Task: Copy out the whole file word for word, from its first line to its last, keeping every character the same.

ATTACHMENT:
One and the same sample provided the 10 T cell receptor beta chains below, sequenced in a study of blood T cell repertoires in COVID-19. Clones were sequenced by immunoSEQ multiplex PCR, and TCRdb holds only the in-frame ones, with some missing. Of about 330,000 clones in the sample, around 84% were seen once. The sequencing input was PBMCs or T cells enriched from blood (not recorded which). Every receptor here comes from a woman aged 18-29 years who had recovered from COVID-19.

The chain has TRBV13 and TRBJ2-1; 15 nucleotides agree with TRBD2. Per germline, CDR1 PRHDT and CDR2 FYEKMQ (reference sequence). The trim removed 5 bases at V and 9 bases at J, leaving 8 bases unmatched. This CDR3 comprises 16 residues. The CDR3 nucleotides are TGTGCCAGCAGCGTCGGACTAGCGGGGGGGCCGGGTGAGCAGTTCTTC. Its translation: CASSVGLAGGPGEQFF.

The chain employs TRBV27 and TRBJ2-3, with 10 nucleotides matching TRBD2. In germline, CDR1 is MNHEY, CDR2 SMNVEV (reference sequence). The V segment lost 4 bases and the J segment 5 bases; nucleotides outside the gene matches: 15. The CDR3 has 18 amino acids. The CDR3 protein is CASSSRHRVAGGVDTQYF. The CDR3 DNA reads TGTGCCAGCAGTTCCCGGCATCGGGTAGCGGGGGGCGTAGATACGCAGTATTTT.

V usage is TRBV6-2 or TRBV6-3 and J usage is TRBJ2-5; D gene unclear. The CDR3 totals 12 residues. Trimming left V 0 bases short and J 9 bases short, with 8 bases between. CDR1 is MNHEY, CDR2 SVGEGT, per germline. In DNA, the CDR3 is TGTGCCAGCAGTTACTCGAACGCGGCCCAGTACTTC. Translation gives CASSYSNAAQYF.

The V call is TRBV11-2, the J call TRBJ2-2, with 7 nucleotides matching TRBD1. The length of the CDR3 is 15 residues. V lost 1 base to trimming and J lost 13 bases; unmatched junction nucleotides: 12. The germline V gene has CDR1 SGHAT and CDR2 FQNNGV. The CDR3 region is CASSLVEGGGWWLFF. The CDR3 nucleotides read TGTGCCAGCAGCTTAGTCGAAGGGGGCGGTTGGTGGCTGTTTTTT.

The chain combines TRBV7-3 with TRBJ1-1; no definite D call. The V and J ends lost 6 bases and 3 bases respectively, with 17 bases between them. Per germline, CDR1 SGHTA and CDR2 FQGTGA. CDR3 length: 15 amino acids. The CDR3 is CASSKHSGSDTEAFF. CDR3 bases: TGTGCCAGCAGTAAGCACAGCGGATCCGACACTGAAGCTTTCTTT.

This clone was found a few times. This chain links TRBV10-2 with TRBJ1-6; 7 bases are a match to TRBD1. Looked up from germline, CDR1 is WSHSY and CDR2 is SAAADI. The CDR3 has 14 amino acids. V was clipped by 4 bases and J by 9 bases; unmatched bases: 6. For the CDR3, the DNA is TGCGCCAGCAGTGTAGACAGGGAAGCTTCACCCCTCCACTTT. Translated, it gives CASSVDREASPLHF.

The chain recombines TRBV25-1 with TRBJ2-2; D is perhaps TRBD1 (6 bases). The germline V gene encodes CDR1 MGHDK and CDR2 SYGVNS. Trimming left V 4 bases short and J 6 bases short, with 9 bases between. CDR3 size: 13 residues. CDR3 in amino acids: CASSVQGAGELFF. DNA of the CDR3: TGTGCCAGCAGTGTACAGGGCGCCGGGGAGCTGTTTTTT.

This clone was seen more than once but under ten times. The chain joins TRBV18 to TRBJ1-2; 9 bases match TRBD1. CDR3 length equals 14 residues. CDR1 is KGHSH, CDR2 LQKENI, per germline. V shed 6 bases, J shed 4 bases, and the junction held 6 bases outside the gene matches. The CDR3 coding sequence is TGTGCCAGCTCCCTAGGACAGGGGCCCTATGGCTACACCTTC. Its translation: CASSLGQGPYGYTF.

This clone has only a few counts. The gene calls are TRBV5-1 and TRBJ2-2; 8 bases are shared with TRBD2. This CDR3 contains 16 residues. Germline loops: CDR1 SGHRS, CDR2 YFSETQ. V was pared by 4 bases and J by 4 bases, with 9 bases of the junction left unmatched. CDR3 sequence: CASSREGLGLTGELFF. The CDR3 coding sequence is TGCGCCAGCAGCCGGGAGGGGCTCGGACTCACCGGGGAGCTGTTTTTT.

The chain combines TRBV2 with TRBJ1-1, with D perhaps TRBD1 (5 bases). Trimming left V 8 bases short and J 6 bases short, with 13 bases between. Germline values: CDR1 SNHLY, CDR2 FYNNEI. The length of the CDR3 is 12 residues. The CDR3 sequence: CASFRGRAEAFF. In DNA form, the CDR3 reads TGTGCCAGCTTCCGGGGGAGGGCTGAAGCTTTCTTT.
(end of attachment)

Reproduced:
One and the same sample provided the 10 T cell receptor beta chains below, sequenced in a study of blood T cell repertoires in COVID-19. Clones were sequenced by immunoSEQ multiplex PCR, and TCRdb holds only the in-frame ones, with some missing. Of about 330,000 clones in the sample, around 84% were seen once. The sequencing input was PBMCs or T cells enriched from blood (not recorded which). Every receptor here comes from a woman aged 18-29 years who had recovered from COVID-19.

The chain has TRBV13 and TRBJ2-1; 15 nucleotides agree with TRBD2. Per germline, CDR1 PRHDT and CDR2 FYEKMQ (reference sequence). The trim removed 5 bases at V and 9 bases at J, leaving 8 bases unmatched. This CDR3 comprises 16 residues. The CDR3 nucleotides are TGTGCCAGCAGCGTCGGACTAGCGGGGGGGCCGGGTGAGCAGTTCTTC. Its translation: CASSVGLAGGPGEQFF.

The chain employs TRBV27 and TRBJ2-3, with 10 nucleotides matching TRBD2. In germline, CDR1 is MNHEY, CDR2 SMNVEV (reference sequence). The V segment lost 4 bases and the J segment 5 bases; nucleotides outside the gene matches: 15. The CDR3 has 18 amino acids. The CDR3 protein is CASSSRHRVAGGVDTQYF. The CDR3 DNA reads TGTGCCAGCAGTTCCCGGCATCGGGTAGCGGGGGGCGTAGATACGCAGTATTTT.

V usage is TRBV6-2 or TRBV6-3 and J usage is TRBJ2-5; D gene unclear. The CDR3 totals 12 residues. Trimming left V 0 bases short and J 9 bases short, with 8 bases between. CDR1 is MNHEY, CDR2 SVGEGT, per germline. In DNA, the CDR3 is TGTGCCAGCAGTTACTCGAACGCGGCCCAGTACTTC. Translation gives CASSYSNAAQYF.

The V call is TRBV11-2, the J call TRBJ2-2, with 7 nucleotides matching TRBD1. The length of the CDR3 is 15 residues. V lost 1 base to trimming and J lost 13 bases; unmatched junction nucleotides: 12. The germline V gene has CDR1 SGHAT and CDR2 FQNNGV. The CDR3 region is CASSLVEGGGWWLFF. The CDR3 nucleotides read TGTGCCAGCAGCTTAGTCGAAGGGGGCGGTTGGTGGCTGTTTTTT.

The chain combines TRBV7-3 with TRBJ1-1; no definite D call. The V and J ends lost 6 bases and 3 bases respectively, with 17 bases between them. Per germline, CDR1 SGHTA and CDR2 FQGTGA. CDR3 length: 15 amino acids. The CDR3 is CASSKHSGSDTEAFF. CDR3 bases: TGTGCCAGCAGTAAGCACAGCGGATCCGACACTGAAGCTTTCTTT.

This clone was found a few times. This chain links TRBV10-2 with TRBJ1-6; 7 bases are a match to TRBD1. Looked up from germline, CDR1 is WSHSY and CDR2 is SAAADI. The CDR3 has 14 amino acids. V was clipped by 4 bases and J by 9 bases; unmatched bases: 6. For the CDR3, the DNA is TGCGCCAGCAGTGTAGACAGGGAAGCTTCACCCCTCCACTTT. Translated, it gives CASSVDREASPLHF.

The chain recombines TRBV25-1 with TRBJ2-2; D is perhaps TRBD1 (6 bases). The germline V gene encodes CDR1 MGHDK and CDR2 SYGVNS. Trimming left V 4 bases short and J 6 bases short, with 9 bases between. CDR3 size: 13 residues. CDR3 in amino acids: CASSVQGAGELFF. DNA of the CDR3: TGTGCCAGCAGTGTACAGGGCGCCGGGGAGCTGTTTTTT.

This clone was seen more than once but under ten times. The chain joins TRBV18 to TRBJ1-2; 9 bases match TRBD1. CDR3 length equals 14 residues. CDR1 is KGHSH, CDR2 LQKENI, per germline. V shed 6 bases, J shed 4 bases, and the junction held 6 bases outside the gene matches. The CDR3 coding sequence is TGTGCCAGCTCCCTAGGACAGGGGCCCTATGGCTACACCTTC. Its translation: CASSLGQGPYGYTF.

This clone has only a few counts. The gene calls are TRBV5-1 and TRBJ2-2; 8 bases are shared with TRBD2. This CDR3 contains 16 residues. Germline loops: CDR1 SGHRS, CDR2 YFSETQ. V was pared by 4 bases and J by 4 bases, with 9 bases of the junction left unmatched. CDR3 sequence: CASSREGLGLTGELFF. The CDR3 coding sequence is TGCGCCAGCAGCCGGGAGGGGCTCGGACTCACCGGGGAGCTGTTTTTT.

The chain combines TRBV2 with TRBJ1-1, with D perhaps TRBD1 (5 bases). Trimming left V 8 bases short and J 6 bases short, with 13 bases between. Germline values: CDR1 SNHLY, CDR2 FYNNEI. The length of the CDR3 is 12 residues. The CDR3 sequence: CASFRGRAEAFF. In DNA form, the CDR3 reads TGTGCCAGCTTCCGGGGGAGGGCTGAAGCTTTCTTT.